Google pulls out of next smartphones sold in Turkey



The sale of Android smartphones accounted for nearly 80% of the national market last year, or about 10 million devices.

The new Android smartphones sold in Turkey since Thursday 12 December no longer have access to Google's services, report our colleagues from Echos. The Turkish Competition Authority had forced the giant to further open its Android operating system to competition.

In response, the Mountain View firm announced to smartphone manufacturers that it was no longer granting them new licenses for devices destined for the Turkish market. As a result, they no longer have access to the Google Play Store. This includes Google Photos, Google Maps, Google Chrome and YouTube.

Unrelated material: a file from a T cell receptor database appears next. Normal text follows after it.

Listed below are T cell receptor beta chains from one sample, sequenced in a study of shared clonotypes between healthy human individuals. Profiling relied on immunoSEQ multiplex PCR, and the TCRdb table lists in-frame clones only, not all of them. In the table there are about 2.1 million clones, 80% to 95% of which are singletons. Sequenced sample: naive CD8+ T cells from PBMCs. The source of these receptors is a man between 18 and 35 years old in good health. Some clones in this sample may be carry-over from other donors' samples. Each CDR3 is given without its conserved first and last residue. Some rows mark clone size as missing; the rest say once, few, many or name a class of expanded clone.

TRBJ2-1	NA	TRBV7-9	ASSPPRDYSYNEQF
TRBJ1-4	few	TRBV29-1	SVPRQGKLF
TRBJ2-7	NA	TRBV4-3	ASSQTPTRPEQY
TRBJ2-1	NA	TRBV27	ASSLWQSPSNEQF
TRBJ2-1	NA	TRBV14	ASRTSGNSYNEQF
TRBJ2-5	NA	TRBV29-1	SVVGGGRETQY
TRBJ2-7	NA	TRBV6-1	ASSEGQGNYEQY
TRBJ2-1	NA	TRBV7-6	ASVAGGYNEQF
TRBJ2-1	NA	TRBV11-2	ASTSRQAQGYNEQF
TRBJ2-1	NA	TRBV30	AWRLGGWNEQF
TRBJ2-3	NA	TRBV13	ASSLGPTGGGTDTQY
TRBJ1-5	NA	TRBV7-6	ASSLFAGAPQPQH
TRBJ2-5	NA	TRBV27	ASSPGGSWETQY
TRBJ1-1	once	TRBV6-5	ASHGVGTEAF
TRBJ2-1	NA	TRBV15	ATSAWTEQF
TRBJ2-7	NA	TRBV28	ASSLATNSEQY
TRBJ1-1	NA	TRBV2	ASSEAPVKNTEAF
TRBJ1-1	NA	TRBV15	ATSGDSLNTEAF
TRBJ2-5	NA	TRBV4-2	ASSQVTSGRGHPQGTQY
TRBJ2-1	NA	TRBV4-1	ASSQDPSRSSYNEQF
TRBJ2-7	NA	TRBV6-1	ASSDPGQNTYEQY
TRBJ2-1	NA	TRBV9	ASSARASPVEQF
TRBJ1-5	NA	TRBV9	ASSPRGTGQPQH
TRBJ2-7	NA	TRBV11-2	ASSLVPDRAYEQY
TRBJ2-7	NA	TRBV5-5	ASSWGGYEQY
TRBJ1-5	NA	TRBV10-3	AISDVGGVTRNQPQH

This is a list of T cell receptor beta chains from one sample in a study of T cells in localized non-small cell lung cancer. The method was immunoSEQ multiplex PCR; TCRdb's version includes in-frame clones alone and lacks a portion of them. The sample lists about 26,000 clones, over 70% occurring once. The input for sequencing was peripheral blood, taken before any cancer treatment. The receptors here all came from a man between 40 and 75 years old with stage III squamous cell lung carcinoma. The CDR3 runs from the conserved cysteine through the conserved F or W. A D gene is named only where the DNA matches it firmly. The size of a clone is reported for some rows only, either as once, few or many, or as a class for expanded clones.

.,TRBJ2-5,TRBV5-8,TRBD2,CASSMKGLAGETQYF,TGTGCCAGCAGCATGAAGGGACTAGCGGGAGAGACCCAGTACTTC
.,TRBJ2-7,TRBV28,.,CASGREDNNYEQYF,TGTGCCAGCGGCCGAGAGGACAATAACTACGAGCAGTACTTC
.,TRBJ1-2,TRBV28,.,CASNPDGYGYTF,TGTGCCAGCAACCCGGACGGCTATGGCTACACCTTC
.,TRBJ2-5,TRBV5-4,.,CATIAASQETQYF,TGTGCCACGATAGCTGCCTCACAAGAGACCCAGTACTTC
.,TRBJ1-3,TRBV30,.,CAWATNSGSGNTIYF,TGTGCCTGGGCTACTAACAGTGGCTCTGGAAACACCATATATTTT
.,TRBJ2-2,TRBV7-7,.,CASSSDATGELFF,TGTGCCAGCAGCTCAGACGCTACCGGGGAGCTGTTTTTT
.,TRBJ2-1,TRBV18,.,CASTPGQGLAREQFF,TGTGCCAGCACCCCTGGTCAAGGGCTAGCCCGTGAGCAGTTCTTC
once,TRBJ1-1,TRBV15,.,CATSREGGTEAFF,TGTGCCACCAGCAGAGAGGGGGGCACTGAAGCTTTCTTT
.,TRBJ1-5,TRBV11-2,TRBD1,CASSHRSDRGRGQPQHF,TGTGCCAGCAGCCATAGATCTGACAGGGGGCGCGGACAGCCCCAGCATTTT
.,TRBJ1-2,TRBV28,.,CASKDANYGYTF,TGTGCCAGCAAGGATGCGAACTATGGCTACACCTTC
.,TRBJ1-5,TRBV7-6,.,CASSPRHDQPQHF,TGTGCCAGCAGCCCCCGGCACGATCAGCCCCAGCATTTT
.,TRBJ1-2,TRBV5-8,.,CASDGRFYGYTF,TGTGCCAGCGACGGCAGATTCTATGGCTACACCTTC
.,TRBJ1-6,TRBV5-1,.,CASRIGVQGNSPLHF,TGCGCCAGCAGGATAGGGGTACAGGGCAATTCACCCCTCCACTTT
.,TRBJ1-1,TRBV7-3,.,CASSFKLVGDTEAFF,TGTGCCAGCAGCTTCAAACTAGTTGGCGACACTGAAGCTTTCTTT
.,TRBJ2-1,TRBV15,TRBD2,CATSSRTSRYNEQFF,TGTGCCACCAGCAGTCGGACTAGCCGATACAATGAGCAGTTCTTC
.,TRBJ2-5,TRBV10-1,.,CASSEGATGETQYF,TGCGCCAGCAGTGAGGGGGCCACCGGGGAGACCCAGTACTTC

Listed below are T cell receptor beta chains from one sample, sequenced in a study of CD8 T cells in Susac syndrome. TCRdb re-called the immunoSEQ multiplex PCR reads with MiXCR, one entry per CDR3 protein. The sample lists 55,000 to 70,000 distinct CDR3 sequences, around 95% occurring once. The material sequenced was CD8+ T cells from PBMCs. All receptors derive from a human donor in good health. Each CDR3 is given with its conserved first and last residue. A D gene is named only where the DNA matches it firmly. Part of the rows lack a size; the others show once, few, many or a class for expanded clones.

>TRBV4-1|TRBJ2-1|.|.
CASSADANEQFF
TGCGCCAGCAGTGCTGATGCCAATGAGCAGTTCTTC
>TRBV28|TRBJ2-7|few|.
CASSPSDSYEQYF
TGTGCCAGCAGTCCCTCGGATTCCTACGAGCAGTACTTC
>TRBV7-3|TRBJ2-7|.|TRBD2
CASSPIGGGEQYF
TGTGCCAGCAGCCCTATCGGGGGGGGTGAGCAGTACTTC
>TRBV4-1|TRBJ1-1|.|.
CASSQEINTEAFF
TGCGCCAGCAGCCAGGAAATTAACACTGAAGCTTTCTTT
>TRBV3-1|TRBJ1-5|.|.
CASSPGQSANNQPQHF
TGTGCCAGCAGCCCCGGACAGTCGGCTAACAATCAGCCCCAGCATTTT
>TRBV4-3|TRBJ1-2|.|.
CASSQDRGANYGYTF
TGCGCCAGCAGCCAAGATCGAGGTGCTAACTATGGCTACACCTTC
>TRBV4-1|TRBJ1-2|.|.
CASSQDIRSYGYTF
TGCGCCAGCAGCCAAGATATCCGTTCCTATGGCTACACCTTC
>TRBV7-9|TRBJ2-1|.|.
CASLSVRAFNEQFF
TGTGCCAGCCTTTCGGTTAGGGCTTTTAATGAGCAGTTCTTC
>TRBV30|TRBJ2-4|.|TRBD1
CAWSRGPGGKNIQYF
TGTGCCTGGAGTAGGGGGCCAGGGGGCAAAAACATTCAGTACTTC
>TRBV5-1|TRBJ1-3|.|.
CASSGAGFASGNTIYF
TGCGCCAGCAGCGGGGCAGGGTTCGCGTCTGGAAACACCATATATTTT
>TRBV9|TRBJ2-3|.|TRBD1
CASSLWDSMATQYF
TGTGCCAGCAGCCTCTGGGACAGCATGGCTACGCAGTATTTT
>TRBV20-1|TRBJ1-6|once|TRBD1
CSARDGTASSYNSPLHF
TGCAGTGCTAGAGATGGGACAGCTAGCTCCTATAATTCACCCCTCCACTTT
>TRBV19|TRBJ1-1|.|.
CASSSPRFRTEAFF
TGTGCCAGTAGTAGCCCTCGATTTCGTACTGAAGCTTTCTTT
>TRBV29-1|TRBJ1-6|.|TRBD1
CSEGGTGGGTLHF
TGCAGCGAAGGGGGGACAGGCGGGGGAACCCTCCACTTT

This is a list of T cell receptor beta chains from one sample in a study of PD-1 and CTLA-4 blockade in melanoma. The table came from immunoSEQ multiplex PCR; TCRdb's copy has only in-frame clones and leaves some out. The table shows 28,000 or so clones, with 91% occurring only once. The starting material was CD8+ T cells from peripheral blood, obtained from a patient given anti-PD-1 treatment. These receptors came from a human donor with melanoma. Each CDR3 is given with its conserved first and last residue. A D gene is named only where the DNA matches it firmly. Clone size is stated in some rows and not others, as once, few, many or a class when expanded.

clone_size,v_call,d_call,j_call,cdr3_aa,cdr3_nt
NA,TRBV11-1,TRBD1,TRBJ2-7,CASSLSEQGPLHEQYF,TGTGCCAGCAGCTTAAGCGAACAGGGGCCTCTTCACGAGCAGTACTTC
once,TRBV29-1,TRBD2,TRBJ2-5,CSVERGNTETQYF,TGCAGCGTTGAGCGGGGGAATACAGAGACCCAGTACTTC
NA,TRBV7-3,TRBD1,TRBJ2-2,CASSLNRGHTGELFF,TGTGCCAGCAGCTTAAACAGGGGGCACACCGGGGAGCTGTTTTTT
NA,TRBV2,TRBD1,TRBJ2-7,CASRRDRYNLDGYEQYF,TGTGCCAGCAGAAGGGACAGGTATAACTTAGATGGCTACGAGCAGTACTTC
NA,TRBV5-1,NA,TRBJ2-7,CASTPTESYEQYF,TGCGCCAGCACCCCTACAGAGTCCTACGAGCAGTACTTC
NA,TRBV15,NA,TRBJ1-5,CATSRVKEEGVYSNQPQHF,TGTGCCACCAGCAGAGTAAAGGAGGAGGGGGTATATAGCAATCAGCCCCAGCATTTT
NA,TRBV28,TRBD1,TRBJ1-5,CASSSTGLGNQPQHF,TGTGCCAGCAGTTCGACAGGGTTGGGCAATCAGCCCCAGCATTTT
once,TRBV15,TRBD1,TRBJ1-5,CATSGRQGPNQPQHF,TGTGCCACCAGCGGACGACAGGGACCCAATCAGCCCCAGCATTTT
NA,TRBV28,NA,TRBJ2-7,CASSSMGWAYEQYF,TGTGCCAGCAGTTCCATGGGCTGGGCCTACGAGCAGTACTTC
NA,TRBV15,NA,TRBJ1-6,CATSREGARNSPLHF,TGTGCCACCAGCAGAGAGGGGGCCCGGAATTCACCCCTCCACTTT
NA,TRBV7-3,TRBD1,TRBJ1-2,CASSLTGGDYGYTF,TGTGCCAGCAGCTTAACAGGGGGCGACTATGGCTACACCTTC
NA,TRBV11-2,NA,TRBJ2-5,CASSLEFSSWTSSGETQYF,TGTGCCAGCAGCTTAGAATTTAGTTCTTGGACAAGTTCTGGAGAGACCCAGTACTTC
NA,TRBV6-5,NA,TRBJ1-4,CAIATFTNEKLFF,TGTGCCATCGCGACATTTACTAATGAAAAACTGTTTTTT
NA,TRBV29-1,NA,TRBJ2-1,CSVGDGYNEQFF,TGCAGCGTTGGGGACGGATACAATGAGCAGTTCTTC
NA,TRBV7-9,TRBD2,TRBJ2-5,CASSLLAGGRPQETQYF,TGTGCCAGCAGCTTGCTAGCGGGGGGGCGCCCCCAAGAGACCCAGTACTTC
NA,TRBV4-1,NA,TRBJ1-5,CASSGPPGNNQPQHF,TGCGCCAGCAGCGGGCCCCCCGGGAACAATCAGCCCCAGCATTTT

Android accounted for 80% of the Turkish market

"The existing device models remain on sale and will continue to operate normally," said a spokesperson for the US giant, whose comments were reported by Les Echos. The move is likely to be a problem for Turkey, as the sale of Android smartphones accounted for 80 percent of the national market in 2018, or 10 million devices, the media outlet said.

Google explained its reaction by stating that the company had made huge investments to develop Android, an operating system then provided free of charge to smartphone manufacturers. Turkey has not yet reacted.

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